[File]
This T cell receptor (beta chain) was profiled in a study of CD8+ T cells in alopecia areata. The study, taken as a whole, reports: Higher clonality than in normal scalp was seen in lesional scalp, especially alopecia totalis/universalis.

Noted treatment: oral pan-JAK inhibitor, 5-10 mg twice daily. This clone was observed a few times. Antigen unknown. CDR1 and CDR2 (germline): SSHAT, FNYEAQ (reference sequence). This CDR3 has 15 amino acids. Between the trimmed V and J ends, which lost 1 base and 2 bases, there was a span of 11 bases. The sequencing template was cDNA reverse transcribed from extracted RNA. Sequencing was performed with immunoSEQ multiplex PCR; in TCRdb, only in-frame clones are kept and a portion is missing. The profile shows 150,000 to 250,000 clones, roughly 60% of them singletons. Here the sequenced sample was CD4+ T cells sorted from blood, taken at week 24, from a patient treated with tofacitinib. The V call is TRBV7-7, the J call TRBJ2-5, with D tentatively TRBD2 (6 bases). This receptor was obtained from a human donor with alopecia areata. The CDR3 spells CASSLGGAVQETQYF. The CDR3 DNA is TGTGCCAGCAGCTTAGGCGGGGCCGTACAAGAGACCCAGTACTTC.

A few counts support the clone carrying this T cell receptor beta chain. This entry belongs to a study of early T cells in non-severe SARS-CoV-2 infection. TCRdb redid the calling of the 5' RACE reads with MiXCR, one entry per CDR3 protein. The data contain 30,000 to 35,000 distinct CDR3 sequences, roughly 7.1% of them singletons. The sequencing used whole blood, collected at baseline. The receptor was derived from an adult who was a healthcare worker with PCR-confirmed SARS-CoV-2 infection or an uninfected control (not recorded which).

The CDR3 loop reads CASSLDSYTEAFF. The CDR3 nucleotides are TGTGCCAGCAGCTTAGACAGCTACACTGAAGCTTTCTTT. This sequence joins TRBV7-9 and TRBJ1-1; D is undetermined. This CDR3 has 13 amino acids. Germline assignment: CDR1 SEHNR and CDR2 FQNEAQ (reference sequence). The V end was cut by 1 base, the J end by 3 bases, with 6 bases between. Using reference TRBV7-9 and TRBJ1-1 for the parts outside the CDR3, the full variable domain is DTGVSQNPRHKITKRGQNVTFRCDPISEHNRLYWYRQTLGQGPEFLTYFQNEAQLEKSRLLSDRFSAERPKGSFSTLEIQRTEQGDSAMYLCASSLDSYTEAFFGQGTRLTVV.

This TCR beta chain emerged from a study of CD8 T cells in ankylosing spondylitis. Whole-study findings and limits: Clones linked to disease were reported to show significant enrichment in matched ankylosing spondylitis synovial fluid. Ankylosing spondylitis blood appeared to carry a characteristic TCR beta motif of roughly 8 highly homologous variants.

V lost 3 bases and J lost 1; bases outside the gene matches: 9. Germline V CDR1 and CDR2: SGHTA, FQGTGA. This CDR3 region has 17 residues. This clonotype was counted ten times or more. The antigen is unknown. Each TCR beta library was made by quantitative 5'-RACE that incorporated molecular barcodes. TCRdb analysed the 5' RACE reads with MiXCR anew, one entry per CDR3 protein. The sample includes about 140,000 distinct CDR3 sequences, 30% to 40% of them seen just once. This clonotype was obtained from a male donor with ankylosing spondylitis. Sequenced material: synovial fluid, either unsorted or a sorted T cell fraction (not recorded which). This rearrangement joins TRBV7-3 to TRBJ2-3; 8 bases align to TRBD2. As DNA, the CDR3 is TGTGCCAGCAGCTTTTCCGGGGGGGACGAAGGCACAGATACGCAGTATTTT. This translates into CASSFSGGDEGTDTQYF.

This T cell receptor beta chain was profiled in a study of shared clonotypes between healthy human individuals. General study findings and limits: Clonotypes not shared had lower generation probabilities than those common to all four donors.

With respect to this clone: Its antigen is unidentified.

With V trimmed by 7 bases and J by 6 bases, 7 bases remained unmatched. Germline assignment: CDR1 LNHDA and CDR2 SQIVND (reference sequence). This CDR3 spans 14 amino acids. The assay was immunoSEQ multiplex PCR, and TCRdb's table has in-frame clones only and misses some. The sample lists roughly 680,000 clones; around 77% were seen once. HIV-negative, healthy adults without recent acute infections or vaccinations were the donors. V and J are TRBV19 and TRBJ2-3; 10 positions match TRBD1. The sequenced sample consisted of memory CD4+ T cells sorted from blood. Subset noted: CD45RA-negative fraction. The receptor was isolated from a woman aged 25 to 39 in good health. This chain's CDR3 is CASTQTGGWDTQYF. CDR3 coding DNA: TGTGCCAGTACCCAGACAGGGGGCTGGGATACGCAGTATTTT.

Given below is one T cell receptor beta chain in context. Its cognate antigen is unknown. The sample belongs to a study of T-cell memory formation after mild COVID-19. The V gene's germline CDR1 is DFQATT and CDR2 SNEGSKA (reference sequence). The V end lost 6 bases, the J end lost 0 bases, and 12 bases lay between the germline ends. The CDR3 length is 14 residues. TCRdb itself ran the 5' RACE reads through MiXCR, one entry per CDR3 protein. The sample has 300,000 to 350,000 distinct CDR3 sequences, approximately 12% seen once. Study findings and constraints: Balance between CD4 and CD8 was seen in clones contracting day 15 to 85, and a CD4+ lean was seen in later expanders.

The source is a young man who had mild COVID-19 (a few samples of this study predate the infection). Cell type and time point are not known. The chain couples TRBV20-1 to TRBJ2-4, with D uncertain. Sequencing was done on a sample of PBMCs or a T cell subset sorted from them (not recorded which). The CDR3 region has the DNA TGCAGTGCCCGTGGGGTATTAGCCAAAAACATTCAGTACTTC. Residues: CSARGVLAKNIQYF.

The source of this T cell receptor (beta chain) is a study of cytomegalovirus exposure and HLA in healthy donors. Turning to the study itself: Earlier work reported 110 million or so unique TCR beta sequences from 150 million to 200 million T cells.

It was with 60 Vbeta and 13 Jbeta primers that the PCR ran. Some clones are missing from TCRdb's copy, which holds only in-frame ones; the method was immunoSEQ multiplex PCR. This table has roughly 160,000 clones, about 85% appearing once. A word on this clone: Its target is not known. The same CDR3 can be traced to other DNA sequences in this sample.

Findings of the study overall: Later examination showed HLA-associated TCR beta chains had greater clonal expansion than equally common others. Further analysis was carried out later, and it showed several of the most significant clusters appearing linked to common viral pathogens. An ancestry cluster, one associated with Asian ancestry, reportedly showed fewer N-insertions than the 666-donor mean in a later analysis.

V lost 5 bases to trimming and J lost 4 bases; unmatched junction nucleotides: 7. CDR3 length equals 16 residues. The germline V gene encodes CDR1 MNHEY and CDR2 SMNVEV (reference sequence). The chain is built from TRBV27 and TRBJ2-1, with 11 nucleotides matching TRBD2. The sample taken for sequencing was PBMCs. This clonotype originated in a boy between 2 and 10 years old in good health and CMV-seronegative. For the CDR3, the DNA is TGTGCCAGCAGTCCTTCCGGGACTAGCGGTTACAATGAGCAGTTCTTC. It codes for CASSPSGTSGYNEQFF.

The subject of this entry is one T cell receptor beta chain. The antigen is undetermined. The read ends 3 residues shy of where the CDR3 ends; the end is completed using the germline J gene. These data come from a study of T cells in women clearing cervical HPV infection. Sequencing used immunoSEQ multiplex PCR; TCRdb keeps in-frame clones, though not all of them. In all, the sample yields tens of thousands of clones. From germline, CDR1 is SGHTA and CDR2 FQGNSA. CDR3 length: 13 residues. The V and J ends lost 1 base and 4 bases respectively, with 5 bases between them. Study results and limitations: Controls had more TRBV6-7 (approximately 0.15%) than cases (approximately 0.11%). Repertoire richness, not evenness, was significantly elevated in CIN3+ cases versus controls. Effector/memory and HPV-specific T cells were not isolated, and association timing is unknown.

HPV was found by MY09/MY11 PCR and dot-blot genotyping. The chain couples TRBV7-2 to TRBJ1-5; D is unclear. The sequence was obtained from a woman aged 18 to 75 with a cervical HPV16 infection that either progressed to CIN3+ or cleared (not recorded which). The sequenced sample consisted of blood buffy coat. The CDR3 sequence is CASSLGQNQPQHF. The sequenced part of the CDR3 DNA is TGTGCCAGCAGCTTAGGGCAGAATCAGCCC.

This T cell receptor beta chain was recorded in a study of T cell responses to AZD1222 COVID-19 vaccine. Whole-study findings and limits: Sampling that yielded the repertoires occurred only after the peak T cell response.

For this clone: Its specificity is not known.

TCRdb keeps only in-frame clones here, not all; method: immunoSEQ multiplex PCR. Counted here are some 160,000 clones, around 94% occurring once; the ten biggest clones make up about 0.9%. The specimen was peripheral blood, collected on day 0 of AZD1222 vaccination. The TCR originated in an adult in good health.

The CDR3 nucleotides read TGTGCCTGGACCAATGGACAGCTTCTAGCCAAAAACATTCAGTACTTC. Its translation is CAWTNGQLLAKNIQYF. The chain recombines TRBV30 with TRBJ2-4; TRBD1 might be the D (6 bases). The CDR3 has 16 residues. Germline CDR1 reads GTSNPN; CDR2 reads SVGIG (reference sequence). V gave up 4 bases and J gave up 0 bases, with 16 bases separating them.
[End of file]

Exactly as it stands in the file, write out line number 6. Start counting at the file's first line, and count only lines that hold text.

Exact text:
V lost 3 bases and J lost 1; bases outside the gene matches: 9. Germline V CDR1 and CDR2: SGHTA, FQGTGA. This CDR3 region has 17 residues. This clonotype was counted ten times or more. The antigen is unknown. Each TCR beta library was made by quantitative 5'-RACE that incorporated molecular barcodes. TCRdb analysed the 5' RACE reads with MiXCR anew, one entry per CDR3 protein. The sample includes about 140,000 distinct CDR3 sequences, 30% to 40% of them seen just once. This clonotype was obtained from a male donor with ankylosing spondylitis. Sequenced material: synovial fluid, either unsorted or a sorted T cell fraction (not recorded which). This rearrangement joins TRBV7-3 to TRBJ2-3; 8 bases align to TRBD2. As DNA, the CDR3 is TGTGCCAGCAGCTTTTCCGGGGGGGACGAAGGCACAGATACGCAGTATTTT. This translates into CASSFSGGDEGTDTQYF.